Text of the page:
Here we've got a description and history of Hume's problem, including some noteworthy comparisons between the development of ancient Arab and European takes on the matter.

So far much of what Nassim's put forth is fairly self-evident, but he has some interesting ways of looking at it (not, perhaps, as interesting as he thinks they are, but maybe he's got a trick or two up his sleeve). I'm still quite curious about where he's going with this. Stay logged in -- I'll have more to say on these chapters as time permits.

Wednesday, August 08, 2007

Reading List, redacted

Thankfully, reading lists don't shrink - they grow! After my Boston trip, I've got some additions. Here's the full list, at this point:
Don't hold me to that particular ordering.

As promised

Let me start by saying that Nassim Taleb is an utter ass. He places high value on his own intellect and seemingly no value on the feelings of those he encounters. He is, however, both reflective and interesting. I'm intrigued by many of his observations.

He begins his prologue with some self-protection that's understandable from an academic writing such a piece. He frames his work as an essay of personal narration, stating baldly that he intends to attack the "narrative disciplines" using their own tools. While so doing, he equivales densely citing texts that support your thesis with selectively providing only that evidence which reflects well on your paper - labeling both, naive empiricism.

Here's a quote of his that, to me, represents many of the tradeoff's in Taleb's message:
... certain professionals, while believing they are experts, are in fact not. Based on their empirical records, they do not know more about their subject matter than the general population, but they are much better @narration -- or, worse, at smoking you with complicated mathematical models. They are also more likely to wear a tie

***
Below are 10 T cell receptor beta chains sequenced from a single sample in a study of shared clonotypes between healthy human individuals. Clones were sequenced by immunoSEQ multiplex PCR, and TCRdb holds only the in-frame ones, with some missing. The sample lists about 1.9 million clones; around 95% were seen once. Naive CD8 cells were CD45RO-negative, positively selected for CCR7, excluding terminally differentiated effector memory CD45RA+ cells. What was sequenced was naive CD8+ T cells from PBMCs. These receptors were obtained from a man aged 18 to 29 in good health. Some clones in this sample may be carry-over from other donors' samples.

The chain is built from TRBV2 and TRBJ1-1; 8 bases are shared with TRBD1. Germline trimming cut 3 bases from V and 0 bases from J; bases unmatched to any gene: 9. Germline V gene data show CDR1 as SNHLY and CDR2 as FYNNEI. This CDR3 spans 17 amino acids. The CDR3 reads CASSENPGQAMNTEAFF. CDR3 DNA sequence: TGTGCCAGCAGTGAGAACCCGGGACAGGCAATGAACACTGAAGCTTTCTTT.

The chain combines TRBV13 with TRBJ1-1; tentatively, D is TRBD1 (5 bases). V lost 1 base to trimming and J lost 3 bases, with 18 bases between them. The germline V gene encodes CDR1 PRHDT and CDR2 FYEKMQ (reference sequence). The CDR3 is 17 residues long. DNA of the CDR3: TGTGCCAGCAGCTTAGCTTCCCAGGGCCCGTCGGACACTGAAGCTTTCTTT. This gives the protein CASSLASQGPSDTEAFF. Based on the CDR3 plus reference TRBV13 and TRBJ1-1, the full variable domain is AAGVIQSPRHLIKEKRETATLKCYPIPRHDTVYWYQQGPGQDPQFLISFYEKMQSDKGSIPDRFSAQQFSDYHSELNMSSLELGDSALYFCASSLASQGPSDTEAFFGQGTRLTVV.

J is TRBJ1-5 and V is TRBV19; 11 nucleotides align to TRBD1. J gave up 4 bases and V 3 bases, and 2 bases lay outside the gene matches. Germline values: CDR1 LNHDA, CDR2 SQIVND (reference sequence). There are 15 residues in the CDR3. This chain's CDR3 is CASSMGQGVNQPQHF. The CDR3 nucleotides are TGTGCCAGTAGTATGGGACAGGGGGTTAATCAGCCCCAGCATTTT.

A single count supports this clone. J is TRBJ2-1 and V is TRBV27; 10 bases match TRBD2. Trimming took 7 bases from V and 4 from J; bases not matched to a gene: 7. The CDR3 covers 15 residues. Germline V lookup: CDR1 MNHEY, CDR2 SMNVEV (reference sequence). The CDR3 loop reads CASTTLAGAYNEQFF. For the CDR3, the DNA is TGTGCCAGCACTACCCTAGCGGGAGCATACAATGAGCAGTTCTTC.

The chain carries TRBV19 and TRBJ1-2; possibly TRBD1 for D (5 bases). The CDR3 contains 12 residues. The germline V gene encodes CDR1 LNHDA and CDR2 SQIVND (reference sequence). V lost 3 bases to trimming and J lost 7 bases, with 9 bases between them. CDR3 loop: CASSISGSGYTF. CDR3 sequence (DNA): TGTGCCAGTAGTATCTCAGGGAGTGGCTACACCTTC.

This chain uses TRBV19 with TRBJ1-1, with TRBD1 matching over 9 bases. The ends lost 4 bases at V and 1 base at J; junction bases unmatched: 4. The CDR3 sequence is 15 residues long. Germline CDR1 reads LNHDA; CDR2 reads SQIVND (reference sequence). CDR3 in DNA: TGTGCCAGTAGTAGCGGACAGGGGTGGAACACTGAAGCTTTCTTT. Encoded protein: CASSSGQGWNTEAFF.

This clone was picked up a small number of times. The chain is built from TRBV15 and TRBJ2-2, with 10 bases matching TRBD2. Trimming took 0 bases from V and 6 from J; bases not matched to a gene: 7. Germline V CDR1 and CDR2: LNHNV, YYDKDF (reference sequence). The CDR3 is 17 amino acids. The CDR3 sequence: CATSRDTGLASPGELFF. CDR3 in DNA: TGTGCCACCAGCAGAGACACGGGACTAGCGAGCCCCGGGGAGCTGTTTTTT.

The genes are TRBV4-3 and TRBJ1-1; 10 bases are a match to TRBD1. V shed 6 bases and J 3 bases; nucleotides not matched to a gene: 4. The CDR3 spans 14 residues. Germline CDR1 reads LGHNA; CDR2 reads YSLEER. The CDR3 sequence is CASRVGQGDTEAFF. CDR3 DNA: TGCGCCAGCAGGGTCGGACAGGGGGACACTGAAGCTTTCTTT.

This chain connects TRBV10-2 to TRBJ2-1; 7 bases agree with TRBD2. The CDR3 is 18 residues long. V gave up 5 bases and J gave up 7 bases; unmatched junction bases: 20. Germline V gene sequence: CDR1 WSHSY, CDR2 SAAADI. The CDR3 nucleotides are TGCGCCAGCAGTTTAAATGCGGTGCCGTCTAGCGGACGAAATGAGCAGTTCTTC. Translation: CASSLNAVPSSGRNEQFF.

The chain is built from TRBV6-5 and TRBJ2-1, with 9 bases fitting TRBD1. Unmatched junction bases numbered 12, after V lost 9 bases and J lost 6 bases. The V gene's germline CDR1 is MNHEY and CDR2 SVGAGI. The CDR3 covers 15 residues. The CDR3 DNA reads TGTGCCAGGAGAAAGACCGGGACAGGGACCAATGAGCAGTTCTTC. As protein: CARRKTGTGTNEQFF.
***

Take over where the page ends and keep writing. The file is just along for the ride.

He regularly takes an almost gleeful delight in crafting his often insightful observations into polemic insults. In so doing, he tempts the reader to join in his sense of superiority - after all, he's let us readers in on the joke with him. Yet he manages to continue to provide enough food for thought to keep my curiosity at war with the cold feeling this assumed complicity conjures in the pit of my stomach. I'm glad to have picked up this book - it promises to raise some worthwhile questions!

Tuesday, August 07, 2007

Epistemological Ornithology

Since it appears that some people are actually checking this blog from time to time, I just thought I'd say this:
No, I'm not dead
As anyone who's checked out my latest travelogue will know, I've been busy. I haven't however, stopped my reading project. I'm largely through the Gore book, but I've recently misplaced my copy (huge surprise for anyone who knows me). Given that, I've moved on to the next book in the list, "The Black Swan", which is already proving thought provoking. I'm working on my initial post, but some hardware woes limit the personal time I've got online, this week.

More to come!